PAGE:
Leveraging the liver

Although a thorough mechanistic explanation for how the GKRP-binding compounds lower blood glucose remains to be elucidated, their liver-specific, high blood glucose concentration-dependent activity sets them apart from GK activators.

Brian Miller, an associate professor of chemistry at Florida State University, told SciBX, "In principle, targeting GKRP is advantageous because to the best of our knowledge GKRP-mediated regulation of GK is exclusive to the liver. As such, a GKRP therapeutic would solve the liver specificity issues that are currently haunting the remaining GK activator programs."

He added, "Therapeutic intervention in GK activity by targeting GKRP is not expected to impact the cooperativity of GK kinetics, which is quite important in whole-body glucose homeostasis. All the direct GK activators reduce or eliminate this important functional characteristic of GK."

Amgen's Lloyd emphasized that targeting GKRP enhances GK activity only at high glucose concentrations and not when glucose levels are normal. "A crucial difference between a GKRP disruptor and a liver-specific GK [activator] is that the GKRP [disruptor] promotes the actions of GK in the physiological range of glucose actions," he said.

Earlier this year, Miller published the crystal structure of the mammalian GK-GKRP complex.6 Also this year, Boehringer Ingelheim GmbH published the structure of inactive GKRP bound to fructose-6-phosphate.7 Boehringer Ingelheim has not disclosed any programs targeting GKRP.

Matthew Vander Heiden, an assistant professor of biology at the Koch Institute for Integrative Cancer Research at the Massachusetts Institute of Technology, told SciBX that he was impressed that the researchers identified a compound that potently disrupts a protein-protein interaction. "Everyone says, 'Well, it's a protein-protein interaction, so it's not druggable', but this is an example that shows that is not always the case."

He added that he wanted to see more detail of how the compound disrupts GK-GKRP interaction. "If a small molecule can do this, it is suggestive that an endogenous molecule could also engage this mechanism."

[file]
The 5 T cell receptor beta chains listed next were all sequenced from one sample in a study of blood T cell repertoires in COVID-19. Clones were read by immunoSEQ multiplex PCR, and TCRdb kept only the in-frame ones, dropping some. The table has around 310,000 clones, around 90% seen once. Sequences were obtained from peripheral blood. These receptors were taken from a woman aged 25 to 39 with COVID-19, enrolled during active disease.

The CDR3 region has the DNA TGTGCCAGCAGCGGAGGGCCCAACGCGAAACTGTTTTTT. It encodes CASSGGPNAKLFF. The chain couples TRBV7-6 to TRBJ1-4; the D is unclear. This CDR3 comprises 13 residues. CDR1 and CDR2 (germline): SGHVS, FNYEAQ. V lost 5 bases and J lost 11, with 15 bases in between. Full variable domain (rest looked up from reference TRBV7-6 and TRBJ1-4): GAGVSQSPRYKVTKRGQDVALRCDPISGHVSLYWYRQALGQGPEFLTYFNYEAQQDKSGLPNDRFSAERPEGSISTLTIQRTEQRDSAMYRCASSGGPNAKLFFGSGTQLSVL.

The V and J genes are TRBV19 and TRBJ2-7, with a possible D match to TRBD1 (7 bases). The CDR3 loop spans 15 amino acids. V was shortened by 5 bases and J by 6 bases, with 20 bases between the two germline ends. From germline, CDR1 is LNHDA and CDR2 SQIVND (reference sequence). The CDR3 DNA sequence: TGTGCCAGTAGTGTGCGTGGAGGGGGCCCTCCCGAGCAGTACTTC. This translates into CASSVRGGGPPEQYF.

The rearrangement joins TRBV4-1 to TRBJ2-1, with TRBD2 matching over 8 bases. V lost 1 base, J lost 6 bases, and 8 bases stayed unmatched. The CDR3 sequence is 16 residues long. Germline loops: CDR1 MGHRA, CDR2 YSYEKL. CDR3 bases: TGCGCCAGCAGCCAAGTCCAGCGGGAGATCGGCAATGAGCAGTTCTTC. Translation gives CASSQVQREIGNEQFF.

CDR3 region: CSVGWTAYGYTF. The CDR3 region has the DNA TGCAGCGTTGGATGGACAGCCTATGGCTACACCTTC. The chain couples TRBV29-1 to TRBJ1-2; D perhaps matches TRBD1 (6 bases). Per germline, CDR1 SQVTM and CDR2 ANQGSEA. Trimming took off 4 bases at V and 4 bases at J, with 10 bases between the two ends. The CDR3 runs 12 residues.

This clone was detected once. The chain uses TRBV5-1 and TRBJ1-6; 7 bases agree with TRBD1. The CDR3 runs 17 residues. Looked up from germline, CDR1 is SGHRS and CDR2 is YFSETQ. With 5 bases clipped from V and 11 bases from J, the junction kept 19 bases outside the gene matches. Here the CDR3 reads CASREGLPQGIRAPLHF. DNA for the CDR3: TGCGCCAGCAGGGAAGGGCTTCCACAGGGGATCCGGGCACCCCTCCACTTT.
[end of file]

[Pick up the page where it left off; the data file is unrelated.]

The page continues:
Lloyd said that working to understand this mechanism is among his team's next steps. "We are very interested in how the GKRP disruptors have altered or restored the metabolic physiology of the liver. Along these lines, we wish to investigate the outcome of hepatic glucose with these compounds. We are also interested in the structural release of GK."

Amgen spokesperson Kristen Davis said that this is an early research-stage program and did not disclose further development plans. The company has filed a patent covering GKRP-binding compounds and did not disclose their availability for partnering.

In August, Amgen discontinued development of its clinical-stage GK activator, ARRY-403 (formerly AMG151) and returned rights to partner Array BioPharma Inc.

Cain, C. SciBX 6(45); doi:10.1038/scibx.2013.1279 Published online Nov. 21, 2013


1.   Lloyd, D.J. et al. Nature; published online Nov. 13, 2013; doi:10.1038/nature12724 Contact: David J. Lloyd, Amgen Inc., Thousand Oaks, Calif. e-mail: dlloyd@amgen.com Contact: Clarence Hale, same affiliation as above e-mail: chale@amgen.com

2.   Grimsby, J. et al. Science 301, 370-373 (2003)

3.   Meininger, G.E. et al. Diabetes Care 34, 2560-2566 (2011)

4.   Matschinsky, F.M. Nat. Rev. Drug Discov. 8, 399-416 (2009)

5.   Pfefferkorn, J.A. et al. J. Med. Chem. 55, 1318-1333 (2012)

6.   Beck, T. & Miller, B.G. Biochemistry 52, 6232-6239 (2013)

7.   Pautsch, A. et al. Biochemistry 52, 3523-3531 (2013)


      Amgen Inc. (NASDAQ:AMGN), Thousand Oaks, Calif.

      Array BioPharma Inc. (NASDAQ:ARRY), Boulder, Colo.

      Boehringer Ingelheim GmbH, Ingelheim, Germany

      Florida State University, Tallahassee, Fla.

      Massachusetts Institute of Technology, Cambridge, Mass.

      Roche (SIX:ROG; OTCQX:RHHBY), Basel, Switzerland